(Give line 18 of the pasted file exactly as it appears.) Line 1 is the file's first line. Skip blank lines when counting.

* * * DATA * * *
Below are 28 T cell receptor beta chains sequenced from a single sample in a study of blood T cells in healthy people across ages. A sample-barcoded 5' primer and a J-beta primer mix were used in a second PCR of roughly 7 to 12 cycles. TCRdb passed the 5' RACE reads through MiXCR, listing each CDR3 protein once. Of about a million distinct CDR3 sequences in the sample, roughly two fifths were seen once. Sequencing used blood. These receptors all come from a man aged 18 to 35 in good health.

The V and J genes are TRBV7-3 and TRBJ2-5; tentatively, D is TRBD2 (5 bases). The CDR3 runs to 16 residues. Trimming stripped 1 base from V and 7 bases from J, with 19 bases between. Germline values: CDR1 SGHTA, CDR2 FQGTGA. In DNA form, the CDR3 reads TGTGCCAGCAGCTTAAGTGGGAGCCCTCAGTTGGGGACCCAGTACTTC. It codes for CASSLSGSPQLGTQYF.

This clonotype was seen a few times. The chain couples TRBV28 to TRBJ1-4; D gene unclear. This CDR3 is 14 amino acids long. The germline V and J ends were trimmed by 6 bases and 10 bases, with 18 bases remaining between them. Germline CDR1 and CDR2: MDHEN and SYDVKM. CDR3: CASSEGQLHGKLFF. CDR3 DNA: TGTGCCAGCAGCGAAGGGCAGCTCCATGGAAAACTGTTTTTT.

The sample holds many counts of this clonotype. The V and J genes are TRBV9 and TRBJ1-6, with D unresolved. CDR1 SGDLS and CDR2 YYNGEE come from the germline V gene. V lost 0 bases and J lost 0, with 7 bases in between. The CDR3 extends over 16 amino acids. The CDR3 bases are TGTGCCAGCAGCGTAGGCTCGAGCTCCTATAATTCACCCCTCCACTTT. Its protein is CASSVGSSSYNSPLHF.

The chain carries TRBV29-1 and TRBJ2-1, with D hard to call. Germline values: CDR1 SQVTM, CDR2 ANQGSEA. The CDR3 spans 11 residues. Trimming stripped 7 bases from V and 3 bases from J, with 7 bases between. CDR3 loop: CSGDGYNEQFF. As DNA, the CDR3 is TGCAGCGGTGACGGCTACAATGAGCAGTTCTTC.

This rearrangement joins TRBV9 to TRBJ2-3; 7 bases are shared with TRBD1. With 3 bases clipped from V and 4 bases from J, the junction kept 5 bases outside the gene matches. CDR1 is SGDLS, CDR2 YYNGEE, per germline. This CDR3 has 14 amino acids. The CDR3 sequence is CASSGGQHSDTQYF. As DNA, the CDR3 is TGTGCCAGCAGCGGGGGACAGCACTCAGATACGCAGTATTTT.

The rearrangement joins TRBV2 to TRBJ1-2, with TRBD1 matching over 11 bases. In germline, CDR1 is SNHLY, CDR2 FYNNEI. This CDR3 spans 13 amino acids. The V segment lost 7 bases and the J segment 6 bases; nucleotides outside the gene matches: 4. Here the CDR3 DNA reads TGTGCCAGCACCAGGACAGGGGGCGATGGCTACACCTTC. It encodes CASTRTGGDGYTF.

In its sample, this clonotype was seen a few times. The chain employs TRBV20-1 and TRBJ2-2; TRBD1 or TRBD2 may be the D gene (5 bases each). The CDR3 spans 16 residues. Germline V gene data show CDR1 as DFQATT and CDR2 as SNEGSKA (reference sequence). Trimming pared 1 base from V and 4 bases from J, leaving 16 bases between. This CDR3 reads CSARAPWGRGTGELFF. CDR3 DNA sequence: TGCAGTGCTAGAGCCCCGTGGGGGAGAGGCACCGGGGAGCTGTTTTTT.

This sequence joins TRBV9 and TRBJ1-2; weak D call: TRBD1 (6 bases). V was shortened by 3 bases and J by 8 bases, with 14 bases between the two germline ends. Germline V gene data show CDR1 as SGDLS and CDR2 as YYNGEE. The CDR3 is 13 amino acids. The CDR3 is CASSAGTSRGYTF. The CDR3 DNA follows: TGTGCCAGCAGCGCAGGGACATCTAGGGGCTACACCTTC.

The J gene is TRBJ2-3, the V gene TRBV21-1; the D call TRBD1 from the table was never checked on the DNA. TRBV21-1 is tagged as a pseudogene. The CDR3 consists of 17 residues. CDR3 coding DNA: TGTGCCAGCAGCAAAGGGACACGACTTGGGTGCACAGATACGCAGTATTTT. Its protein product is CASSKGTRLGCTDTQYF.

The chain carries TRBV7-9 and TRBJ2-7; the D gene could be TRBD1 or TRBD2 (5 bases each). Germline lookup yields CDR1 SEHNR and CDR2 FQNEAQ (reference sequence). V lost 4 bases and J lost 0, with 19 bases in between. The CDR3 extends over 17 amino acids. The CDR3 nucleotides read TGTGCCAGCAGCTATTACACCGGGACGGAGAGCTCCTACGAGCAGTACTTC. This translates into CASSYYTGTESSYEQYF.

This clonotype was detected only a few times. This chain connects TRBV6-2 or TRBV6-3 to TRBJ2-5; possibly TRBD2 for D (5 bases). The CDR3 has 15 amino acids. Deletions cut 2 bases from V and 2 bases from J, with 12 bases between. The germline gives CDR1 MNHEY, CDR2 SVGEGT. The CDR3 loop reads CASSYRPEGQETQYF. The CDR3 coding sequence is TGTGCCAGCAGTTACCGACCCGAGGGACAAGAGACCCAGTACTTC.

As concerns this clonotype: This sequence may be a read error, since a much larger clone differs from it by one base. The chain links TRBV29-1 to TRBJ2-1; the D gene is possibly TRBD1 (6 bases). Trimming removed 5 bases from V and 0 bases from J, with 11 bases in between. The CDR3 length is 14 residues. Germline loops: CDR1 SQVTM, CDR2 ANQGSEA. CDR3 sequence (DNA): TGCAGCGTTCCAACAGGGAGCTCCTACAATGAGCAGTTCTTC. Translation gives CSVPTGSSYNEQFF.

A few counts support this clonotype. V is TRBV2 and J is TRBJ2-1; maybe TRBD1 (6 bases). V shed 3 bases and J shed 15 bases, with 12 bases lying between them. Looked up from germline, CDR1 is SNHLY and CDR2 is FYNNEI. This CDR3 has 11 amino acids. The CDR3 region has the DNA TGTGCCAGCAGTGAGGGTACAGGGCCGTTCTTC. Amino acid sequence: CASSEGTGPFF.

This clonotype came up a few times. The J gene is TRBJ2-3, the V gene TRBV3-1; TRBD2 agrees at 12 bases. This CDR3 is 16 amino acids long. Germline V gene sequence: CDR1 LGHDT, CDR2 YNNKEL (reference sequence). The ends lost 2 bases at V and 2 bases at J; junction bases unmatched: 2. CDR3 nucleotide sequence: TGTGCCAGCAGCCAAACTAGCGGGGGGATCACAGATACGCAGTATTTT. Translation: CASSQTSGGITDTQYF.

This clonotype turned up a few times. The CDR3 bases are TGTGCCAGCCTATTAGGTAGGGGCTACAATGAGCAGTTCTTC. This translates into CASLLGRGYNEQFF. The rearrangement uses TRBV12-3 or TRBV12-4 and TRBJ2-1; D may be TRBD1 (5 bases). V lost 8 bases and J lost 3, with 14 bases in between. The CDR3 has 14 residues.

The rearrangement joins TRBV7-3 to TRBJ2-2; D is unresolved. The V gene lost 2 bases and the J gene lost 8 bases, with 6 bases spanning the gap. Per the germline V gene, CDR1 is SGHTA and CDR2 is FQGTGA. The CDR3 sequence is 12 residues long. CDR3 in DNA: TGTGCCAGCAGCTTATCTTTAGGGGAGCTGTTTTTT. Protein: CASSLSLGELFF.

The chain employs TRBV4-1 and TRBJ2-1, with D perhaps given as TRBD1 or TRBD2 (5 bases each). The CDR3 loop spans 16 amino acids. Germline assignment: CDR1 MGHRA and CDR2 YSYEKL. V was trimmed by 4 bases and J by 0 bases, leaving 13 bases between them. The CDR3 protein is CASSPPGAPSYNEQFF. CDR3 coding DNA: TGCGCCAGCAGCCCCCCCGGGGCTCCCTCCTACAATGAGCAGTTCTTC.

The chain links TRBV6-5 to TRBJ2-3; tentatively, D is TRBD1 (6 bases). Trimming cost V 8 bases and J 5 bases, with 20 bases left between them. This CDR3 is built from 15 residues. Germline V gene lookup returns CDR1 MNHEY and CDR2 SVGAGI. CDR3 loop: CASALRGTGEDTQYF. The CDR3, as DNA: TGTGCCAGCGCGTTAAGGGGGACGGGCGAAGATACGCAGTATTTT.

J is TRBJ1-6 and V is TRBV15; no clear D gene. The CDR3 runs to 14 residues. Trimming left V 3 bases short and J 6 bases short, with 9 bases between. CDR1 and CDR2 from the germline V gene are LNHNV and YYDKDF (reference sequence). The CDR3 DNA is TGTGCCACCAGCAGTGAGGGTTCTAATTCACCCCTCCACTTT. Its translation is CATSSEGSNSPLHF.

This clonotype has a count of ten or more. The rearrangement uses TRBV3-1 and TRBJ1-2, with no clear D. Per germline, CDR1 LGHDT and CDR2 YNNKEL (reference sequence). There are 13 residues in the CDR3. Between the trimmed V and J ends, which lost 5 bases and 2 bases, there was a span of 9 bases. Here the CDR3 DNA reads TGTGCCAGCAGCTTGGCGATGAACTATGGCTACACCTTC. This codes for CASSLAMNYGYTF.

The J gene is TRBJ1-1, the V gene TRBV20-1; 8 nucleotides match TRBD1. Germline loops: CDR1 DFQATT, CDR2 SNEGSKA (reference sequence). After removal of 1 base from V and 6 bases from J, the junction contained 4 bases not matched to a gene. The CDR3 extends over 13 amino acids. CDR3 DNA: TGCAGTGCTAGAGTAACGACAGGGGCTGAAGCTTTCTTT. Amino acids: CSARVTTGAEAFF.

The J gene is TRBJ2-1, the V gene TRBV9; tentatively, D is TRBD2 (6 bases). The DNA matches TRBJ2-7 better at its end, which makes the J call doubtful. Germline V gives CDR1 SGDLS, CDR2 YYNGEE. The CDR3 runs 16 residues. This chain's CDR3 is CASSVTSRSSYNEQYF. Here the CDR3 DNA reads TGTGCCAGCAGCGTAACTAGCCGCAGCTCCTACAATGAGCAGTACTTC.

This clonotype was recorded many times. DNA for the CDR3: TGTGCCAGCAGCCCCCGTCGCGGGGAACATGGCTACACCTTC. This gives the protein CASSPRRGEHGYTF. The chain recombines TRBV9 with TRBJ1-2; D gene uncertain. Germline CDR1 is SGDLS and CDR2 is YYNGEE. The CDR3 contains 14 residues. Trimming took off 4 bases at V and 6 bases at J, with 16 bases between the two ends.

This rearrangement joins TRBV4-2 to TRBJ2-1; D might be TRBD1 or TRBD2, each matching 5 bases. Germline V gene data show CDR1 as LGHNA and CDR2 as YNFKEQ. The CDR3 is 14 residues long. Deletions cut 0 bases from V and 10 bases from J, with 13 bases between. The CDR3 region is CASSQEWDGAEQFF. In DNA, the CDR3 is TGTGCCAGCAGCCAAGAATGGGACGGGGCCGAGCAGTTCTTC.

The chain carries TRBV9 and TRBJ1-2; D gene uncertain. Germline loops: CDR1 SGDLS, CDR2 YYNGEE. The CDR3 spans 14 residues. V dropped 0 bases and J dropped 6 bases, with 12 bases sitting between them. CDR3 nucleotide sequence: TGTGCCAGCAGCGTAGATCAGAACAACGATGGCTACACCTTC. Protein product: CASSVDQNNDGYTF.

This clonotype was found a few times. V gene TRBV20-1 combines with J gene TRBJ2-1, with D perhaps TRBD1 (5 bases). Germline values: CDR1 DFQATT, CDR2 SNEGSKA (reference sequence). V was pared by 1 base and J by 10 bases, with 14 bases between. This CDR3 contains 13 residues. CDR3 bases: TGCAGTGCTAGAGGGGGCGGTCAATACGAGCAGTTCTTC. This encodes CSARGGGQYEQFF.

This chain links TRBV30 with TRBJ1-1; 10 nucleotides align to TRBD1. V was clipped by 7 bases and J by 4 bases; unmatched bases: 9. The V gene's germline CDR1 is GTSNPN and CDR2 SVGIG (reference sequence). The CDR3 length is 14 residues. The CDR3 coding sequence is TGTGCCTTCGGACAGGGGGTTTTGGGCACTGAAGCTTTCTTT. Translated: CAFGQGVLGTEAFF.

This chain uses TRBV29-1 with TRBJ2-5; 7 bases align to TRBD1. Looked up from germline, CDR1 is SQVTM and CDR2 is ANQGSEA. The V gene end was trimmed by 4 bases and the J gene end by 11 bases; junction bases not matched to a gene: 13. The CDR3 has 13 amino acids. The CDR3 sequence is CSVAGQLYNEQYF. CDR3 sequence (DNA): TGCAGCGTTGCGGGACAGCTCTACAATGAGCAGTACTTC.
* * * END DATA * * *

The chain employs TRBV4-1 and TRBJ2-1, with D perhaps given as TRBD1 or TRBD2 (5 bases each). The CDR3 loop spans 16 amino acids. Germline assignment: CDR1 MGHRA and CDR2 YSYEKL. V was trimmed by 4 bases and J by 0 bases, leaving 13 bases between them. The CDR3 protein is CASSPPGAPSYNEQFF. CDR3 coding DNA: TGCGCCAGCAGCCCCCCCGGGGCTCCCTCCTACAATGAGCAGTTCTTC.